13. Robert E. Lucas Jr., 1978. "On the Size Distribution of Business Firms," Bell Journal of Economics, The RAND Corporation, vol. 9(2), pages 508-523, Autumn.
    14. George J. Borjas, 1986. "The Self-Employment Experience of Immigrants," Journal of Human Resources, University of Wisconsin Press, vol. 21(4), pages 485-506.
    15. Kihlstrom, Richard E & Laffont, Jean-Jacques, 1979. "A General Equilibrium Entrepreneurial Theory of Firm Formation Based on Risk Aversion," Journal of Political Economy, University of Chicago Press, vol. 87(4), pages 719-748, August.
    16. Borjas, George J & Bronars, Stephen G, 1989. "Consumer Discrimination and Self-employment," Journal of Political Economy, University of Chicago Press, vol. 97(3), pages 581-605, June.
    17. Jovanovic, Boyan, 1982. "Selection and the Evolution of Industry," Econometrica, Econometric Society, vol. 50(3), pages 649-670, May.
    18. Alan S. Blinder, 1973. "Wage Discrimination: Reduced Form and Structural Estimates," Journal of Human Resources, University of Wisconsin Press, vol. 8(4), pages 436-455.
    19. Rees, Hedley & Shah, Anup, 1986. "An Empirical Analysis of Self-employment in the U.K," Journal of Applied Econometrics, John Wiley & Sons, Ltd., vol. 1(1), pages 95-108, January.
    20. Bruce D. Meyer, 1990. "Why Are There So Few Black Entrepreneurs?," NBER Working Papers 3537, National Bureau of Economic Research, Inc.
    21. Oaxaca, Ronald L. & Ransom, Michael R., 1994. "On discrimination and the decomposition of wage differentials," Journal of Econometrics, Elsevier, vol. 61(1), pages 5-21, March.
    22. Thomas Dunn & Douglas Holtz-Eakin, 1996. "Financial Capital, Human Capital, and the Transition to Self-Employment:Evidence from Intergenerational Links," NBER Working Papers 5622, National Bureau of Economic Research, Inc.
    Full references (including those not matched with items on IDEAS)

    More about this item

    Keywords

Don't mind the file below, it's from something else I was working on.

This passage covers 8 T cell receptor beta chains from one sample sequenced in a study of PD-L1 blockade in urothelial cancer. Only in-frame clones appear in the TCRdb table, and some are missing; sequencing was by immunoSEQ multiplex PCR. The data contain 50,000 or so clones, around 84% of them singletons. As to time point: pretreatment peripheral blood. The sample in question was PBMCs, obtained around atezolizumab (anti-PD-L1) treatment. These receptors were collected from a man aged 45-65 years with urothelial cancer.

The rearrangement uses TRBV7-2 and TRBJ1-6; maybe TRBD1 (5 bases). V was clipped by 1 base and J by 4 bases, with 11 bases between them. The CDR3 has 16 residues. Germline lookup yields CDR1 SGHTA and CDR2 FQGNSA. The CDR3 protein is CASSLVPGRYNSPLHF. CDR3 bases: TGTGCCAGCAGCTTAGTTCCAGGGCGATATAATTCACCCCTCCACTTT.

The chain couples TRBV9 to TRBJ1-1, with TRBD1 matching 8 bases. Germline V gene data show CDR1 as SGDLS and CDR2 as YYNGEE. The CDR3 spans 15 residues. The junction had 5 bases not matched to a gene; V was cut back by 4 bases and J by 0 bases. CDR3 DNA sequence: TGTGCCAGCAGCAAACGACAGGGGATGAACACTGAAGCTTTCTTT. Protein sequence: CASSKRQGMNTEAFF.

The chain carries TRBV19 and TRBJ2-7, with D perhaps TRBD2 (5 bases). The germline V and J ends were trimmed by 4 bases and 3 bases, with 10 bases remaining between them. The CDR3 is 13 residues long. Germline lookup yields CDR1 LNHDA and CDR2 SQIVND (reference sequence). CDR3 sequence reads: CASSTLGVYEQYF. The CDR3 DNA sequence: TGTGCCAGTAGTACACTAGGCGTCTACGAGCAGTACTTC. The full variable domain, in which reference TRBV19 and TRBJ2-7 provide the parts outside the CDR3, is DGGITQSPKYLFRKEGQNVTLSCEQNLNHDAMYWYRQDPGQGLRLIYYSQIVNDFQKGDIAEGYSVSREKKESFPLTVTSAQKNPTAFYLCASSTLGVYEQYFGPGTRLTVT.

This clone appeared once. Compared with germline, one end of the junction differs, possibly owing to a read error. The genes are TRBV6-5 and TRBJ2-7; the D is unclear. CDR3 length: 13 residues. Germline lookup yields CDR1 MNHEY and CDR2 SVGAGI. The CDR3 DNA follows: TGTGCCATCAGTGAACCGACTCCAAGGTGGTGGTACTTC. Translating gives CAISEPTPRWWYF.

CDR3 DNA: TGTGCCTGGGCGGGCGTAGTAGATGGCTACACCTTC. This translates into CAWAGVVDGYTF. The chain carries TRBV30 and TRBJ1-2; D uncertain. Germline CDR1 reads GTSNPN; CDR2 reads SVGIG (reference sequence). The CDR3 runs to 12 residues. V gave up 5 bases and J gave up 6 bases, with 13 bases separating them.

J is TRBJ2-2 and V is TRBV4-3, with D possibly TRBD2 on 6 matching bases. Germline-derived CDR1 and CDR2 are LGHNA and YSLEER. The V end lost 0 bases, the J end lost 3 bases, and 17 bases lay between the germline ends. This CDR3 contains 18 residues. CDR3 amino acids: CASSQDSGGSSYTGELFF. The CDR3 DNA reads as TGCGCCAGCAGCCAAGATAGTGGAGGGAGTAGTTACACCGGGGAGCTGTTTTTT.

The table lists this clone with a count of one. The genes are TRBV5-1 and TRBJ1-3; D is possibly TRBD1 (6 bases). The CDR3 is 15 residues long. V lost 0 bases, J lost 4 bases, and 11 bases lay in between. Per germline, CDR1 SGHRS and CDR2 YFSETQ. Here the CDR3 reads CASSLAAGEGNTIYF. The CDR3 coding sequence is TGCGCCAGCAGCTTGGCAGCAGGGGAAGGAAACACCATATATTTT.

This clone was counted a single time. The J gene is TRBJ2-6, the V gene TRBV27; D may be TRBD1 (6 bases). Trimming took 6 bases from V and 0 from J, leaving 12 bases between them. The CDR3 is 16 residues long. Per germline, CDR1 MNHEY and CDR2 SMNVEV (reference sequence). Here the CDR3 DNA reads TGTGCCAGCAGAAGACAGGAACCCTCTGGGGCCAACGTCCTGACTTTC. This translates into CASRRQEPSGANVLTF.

Business; Social and Behavioral Sciences; entrepreneurship; inequality; race; minorities; business ownership; labor;

    NEP fields

    This paper has been announced in the following NEP Reports:

    Statistics

    Access and download statistics

    Corrections

    All material on this site has been provided by the respective publishers and authors. You can help correct errors and omissions. When requesting a correction, please mention this item's handle: RePEc:cdl:ucscec:qt49c4n0fg. See general information about how to correct material in RePEc.

    For technical questions regarding this item, or to correct its authors, title, abstract, bibliographic or download information, contact: (Lisa Schiff). General contact details of provider: http://edirc.repec.org/data/ecucsus.html .

    If you have authored this item and are not yet registered with RePEc, we encourage you to do it here. This allows to link your profile to this item. It also allows you to accept potential citations to this item that we are uncertain about.

    If CitEc recognized a reference but did not link an item in RePEc to it, you can help with this form .

    If you know of missing items citing this one, you can help us creating those links by adding the relevant references in the same way as above, for each refering item. If you are a registered author of this item, you may also want to check the "citations" tab in your RePEc Author Service profile, as there may be some citations waiting for confirmation.

    Please note that corrections may take a couple of weeks to filter through the various RePEc services.

    IDEAS is a RePEc service hosted by the Research Division of the Federal Reserve Bank of St. Louis . RePEc uses bibliographic data supplied by the respective publishers.